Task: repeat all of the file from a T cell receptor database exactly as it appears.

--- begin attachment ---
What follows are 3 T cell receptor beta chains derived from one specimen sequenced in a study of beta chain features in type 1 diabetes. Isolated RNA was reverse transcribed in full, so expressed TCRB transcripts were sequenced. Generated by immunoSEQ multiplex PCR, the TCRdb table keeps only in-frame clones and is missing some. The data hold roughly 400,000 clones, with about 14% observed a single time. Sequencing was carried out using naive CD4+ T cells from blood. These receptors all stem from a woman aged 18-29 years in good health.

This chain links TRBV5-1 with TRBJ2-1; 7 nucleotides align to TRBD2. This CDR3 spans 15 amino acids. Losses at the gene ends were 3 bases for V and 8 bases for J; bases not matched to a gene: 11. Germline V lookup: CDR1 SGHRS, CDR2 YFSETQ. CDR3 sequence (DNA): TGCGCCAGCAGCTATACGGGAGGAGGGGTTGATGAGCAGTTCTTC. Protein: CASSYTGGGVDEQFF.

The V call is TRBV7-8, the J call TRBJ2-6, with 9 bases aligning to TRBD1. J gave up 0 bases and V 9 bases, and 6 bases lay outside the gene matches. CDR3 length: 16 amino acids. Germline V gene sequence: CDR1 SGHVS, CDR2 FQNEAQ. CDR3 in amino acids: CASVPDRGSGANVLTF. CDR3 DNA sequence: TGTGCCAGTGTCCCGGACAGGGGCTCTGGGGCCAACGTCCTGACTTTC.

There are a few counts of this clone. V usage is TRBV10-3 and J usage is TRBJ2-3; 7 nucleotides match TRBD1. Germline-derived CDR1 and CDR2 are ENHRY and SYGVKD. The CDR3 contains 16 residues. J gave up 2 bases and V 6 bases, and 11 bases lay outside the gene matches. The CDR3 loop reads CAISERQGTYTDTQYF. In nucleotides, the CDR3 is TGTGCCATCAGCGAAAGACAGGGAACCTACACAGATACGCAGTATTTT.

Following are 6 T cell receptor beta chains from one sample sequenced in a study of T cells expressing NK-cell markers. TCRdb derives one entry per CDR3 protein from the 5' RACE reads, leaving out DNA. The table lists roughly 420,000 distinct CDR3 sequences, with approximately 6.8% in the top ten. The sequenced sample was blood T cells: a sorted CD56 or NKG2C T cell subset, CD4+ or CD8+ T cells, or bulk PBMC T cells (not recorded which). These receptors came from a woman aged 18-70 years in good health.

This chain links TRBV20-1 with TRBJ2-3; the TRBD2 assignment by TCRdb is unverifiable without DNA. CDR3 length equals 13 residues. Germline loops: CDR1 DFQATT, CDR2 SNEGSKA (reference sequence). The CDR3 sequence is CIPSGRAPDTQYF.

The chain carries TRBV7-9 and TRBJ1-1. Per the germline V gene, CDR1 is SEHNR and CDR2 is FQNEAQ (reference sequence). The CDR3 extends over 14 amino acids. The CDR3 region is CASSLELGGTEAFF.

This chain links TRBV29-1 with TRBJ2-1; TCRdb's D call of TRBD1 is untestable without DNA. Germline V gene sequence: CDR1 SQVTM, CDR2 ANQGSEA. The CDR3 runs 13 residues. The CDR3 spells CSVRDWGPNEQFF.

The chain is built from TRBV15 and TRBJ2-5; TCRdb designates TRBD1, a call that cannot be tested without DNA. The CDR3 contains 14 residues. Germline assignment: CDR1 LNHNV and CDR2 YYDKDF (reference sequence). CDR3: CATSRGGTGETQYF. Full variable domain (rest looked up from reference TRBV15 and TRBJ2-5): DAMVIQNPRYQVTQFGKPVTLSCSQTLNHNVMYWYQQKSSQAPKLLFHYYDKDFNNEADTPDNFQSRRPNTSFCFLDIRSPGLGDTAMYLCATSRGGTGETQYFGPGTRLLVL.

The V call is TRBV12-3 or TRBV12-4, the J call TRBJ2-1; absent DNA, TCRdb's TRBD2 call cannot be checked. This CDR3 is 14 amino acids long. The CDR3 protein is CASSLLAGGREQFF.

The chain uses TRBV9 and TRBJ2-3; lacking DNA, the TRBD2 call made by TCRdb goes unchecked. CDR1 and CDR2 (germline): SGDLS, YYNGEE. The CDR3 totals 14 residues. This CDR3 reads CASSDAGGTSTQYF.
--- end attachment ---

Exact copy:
What follows are 3 T cell receptor beta chains derived from one specimen sequenced in a study of beta chain features in type 1 diabetes. Isolated RNA was reverse transcribed in full, so expressed TCRB transcripts were sequenced. Generated by immunoSEQ multiplex PCR, the TCRdb table keeps only in-frame clones and is missing some. The data hold roughly 400,000 clones, with about 14% observed a single time. Sequencing was carried out using naive CD4+ T cells from blood. These receptors all stem from a woman aged 18-29 years in good health.

This chain links TRBV5-1 with TRBJ2-1; 7 nucleotides align to TRBD2. This CDR3 spans 15 amino acids. Losses at the gene ends were 3 bases for V and 8 bases for J; bases not matched to a gene: 11. Germline V lookup: CDR1 SGHRS, CDR2 YFSETQ. CDR3 sequence (DNA): TGCGCCAGCAGCTATACGGGAGGAGGGGTTGATGAGCAGTTCTTC. Protein: CASSYTGGGVDEQFF.

The V call is TRBV7-8, the J call TRBJ2-6, with 9 bases aligning to TRBD1. J gave up 0 bases and V 9 bases, and 6 bases lay outside the gene matches. CDR3 length: 16 amino acids. Germline V gene sequence: CDR1 SGHVS, CDR2 FQNEAQ. CDR3 in amino acids: CASVPDRGSGANVLTF. CDR3 DNA sequence: TGTGCCAGTGTCCCGGACAGGGGCTCTGGGGCCAACGTCCTGACTTTC.

There are a few counts of this clone. V usage is TRBV10-3 and J usage is TRBJ2-3; 7 nucleotides match TRBD1. Germline-derived CDR1 and CDR2 are ENHRY and SYGVKD. The CDR3 contains 16 residues. J gave up 2 bases and V 6 bases, and 11 bases lay outside the gene matches. The CDR3 loop reads CAISERQGTYTDTQYF. In nucleotides, the CDR3 is TGTGCCATCAGCGAAAGACAGGGAACCTACACAGATACGCAGTATTTT.

Following are 6 T cell receptor beta chains from one sample sequenced in a study of T cells expressing NK-cell markers. TCRdb derives one entry per CDR3 protein from the 5' RACE reads, leaving out DNA. The table lists roughly 420,000 distinct CDR3 sequences, with approximately 6.8% in the top ten. The sequenced sample was blood T cells: a sorted CD56 or NKG2C T cell subset, CD4+ or CD8+ T cells, or bulk PBMC T cells (not recorded which). These receptors came from a woman aged 18-70 years in good health.

This chain links TRBV20-1 with TRBJ2-3; the TRBD2 assignment by TCRdb is unverifiable without DNA. CDR3 length equals 13 residues. Germline loops: CDR1 DFQATT, CDR2 SNEGSKA (reference sequence). The CDR3 sequence is CIPSGRAPDTQYF.

The chain carries TRBV7-9 and TRBJ1-1. Per the germline V gene, CDR1 is SEHNR and CDR2 is FQNEAQ (reference sequence). The CDR3 extends over 14 amino acids. The CDR3 region is CASSLELGGTEAFF.

This chain links TRBV29-1 with TRBJ2-1; TCRdb's D call of TRBD1 is untestable without DNA. Germline V gene sequence: CDR1 SQVTM, CDR2 ANQGSEA. The CDR3 runs 13 residues. The CDR3 spells CSVRDWGPNEQFF.

The chain is built from TRBV15 and TRBJ2-5; TCRdb designates TRBD1, a call that cannot be tested without DNA. The CDR3 contains 14 residues. Germline assignment: CDR1 LNHNV and CDR2 YYDKDF (reference sequence). CDR3: CATSRGGTGETQYF. Full variable domain (rest looked up from reference TRBV15 and TRBJ2-5): DAMVIQNPRYQVTQFGKPVTLSCSQTLNHNVMYWYQQKSSQAPKLLFHYYDKDFNNEADTPDNFQSRRPNTSFCFLDIRSPGLGDTAMYLCATSRGGTGETQYFGPGTRLLVL.

The V call is TRBV12-3 or TRBV12-4, the J call TRBJ2-1; absent DNA, TCRdb's TRBD2 call cannot be checked. This CDR3 is 14 amino acids long. The CDR3 protein is CASSLLAGGREQFF.

The chain uses TRBV9 and TRBJ2-3; lacking DNA, the TRBD2 call made by TCRdb goes unchecked. CDR1 and CDR2 (germline): SGDLS, YYNGEE. The CDR3 totals 14 residues. This CDR3 reads CASSDAGGTSTQYF.